Distributed Computing Industry
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August 18, 2003
Volume 1, Issue 6

Blaster Worm Alert

More Info

Microsoft Product Support Services Security Team has issued an alert about the new W32.Blaster.Worm that will spring into life tomorrow 8/16. This worm has the ability to force a computer to participate in a DDOS (Distributed Denial Of Service), and generally exploit a ‘remote-access’ vulnerability found in Windows 2000, Windows NT4, Windows XP and Windows 2003 (Server edition). Our technical team advises keeping your PC offline from tonight until the crisis has passed. A patch is available for this security issue, available directly from Microsoft (click on MSFT Help link above).

Report from CEO Marty Lafferty

This week was busy with stakeholder discussions among content, platform, and operations sectors, preparations for the upcoming Senate hearing, and meetings with related trade association executives.

Just over a year ago, an exchange of letters between entertainment and technology industry leaders drew attention to the ongoing threat of digital piracy. The critical area identified in that series of communications remains -- unauthorized peer-to-peer file distribution.

We’re inviting the companies represented in those documents to join us in Washington, DC on October 8th. At our quarterly general meeting, DCIA will focus on solutions to piracy. Near-term interim remedies will be considered as well as longer-term more deliberative solutions. Immediate relief will be examined as well as paving the way for secure distribution of robust digital content into the future.

DCIA is committed to helping in a way that promotes innovation and embraces the Internet as a medium for commerce. We recognize that there is no magic chip or special piece of code that will completely stop piracy. But there are things we could be doing together now that we are not doing, and there are things that some of us are doing now that we should stop.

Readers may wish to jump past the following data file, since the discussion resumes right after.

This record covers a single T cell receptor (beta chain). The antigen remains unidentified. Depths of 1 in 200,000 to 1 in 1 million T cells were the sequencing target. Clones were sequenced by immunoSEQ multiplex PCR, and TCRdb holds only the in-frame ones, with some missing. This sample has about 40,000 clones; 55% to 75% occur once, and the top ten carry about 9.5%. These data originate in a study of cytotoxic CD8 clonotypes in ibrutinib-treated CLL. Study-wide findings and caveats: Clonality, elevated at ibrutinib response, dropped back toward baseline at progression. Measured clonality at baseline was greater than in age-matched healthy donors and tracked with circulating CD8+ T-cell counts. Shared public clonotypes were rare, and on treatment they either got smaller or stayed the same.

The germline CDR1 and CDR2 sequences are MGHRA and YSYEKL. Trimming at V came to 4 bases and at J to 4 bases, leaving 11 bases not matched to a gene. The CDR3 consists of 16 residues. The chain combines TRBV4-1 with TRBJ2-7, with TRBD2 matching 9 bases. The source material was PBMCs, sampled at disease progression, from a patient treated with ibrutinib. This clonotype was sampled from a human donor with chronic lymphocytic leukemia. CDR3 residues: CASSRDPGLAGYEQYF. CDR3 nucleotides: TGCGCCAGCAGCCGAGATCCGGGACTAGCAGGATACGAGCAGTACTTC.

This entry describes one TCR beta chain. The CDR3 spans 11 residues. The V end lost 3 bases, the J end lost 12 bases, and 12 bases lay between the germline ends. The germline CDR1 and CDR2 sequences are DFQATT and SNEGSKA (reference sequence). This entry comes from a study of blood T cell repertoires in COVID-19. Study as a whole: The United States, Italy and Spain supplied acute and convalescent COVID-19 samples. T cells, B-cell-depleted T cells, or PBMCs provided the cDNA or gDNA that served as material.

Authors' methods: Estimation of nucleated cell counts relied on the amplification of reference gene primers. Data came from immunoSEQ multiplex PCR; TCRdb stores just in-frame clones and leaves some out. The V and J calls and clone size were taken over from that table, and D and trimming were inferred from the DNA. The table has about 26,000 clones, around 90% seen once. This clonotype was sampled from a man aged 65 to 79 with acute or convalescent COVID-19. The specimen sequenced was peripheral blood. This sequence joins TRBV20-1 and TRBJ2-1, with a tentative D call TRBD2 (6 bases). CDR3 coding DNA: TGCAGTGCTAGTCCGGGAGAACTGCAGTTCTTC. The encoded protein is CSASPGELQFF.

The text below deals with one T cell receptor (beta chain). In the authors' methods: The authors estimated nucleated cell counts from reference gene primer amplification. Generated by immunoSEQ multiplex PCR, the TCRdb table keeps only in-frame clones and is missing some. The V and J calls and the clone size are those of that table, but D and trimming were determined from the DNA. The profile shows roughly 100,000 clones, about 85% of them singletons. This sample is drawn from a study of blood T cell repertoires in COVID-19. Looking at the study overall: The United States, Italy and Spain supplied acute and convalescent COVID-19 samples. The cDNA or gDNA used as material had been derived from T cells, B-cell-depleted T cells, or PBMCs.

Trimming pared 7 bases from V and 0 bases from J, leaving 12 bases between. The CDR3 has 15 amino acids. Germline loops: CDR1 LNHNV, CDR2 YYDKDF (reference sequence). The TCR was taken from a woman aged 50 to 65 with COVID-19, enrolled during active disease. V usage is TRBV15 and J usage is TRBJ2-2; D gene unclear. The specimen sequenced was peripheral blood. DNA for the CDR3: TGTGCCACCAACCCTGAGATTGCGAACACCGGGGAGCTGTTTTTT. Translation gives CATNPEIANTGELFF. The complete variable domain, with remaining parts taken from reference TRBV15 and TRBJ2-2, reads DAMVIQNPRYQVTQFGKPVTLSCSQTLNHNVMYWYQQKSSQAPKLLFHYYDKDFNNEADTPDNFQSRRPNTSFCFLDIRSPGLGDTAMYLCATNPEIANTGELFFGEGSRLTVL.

We have begun to explore the means by which unprotected content finds its way into peer-to-peer distribution initially and the actions that can be taken at each step throughout the integration chain to remove it.

DCIA was established, as a high level working group, to foster the legitimate commercial growth of distributed computing, and to deter unauthorized peer-to-peer trafficking in entertainment and other content.

Peer-to-peer file sharing technologies, in their current positive manifestations, represent barely the beginning of what will be achievable in the future via ‘super-distribution.’ No other distribution channel eliminates costs of manufacturing, packaging, shipping, storage, stocking, bandwidth, etc. With consumers readily bearing these costs, content can be disseminated to millions of customers rapidly at minimal expense.

And this implementation of distributed computing just scratches the surface of what can be done by harnessing the power of unused capacity in millions of consumer-owned computers. Discovering cures to diseases, collaborating on complex technical problems, solving environmental issues, and advancing scientific research are but a few exemplary uses of this technology, beyond giving average citizens the chance to be enriched beyond expectations with unprecedented personal collections of entertainment media at attractive prices.

We believe that technology, and digital rights management (DRM) software in particular, is part of the solution, but not all of it. Educating consumers, enforcing existing laws, exploring new ways to harness the Internet, and addressing expectations of customers, are also part of intellectual property rights protection and innovation on the web.

This is not a time to delay when, according to recent government reports, 2,300,000,000 files are now being transferred monthly, the vast majority of which are unauthorized. We would like to be able to report to the Congress in the Fall that constructive progress is being made. Plan now to join DCIA, or attend our October 8th meeting to learn more about membership.

2003 Future of Entertainment Forum

Entertainment Forum Registration

Turner Entertainment Group President Mark Lazarus keynotes this 9/22 executive forum being held in Atlanta, GA focused on the impact of technology on entertainment and marketing. Cutting-edge topics include:

  • Evolving Content Strategies in the Technology Age
  • VOD, PVRs and the Influence of Technology on Programming
  • The Digital Copyright Debate
  • The Future of Production
  • The Future of Marketing and Advertising

Phil Corwin, Partner, Butera & Andrews, and Lobbyist for DCIA Member Sharman Networks, and Marty Lafferty, DCIA CEO are among the featured speakers. Register today for reduced rates. Contact DCIA for Member discount information.

Publications quote file sharing statistics and other industry metrics from numerous syndicated research sources (Nielsen NetRating, Jupiter, Forrester, etc.). DCIA would like to know which of the services your organization subscribes to for measuring the P2P climate. Please let us know by responding to rick@dcia.info. All responses will be held confidential.

Copyright 2005 Distributed Computing Industry Association
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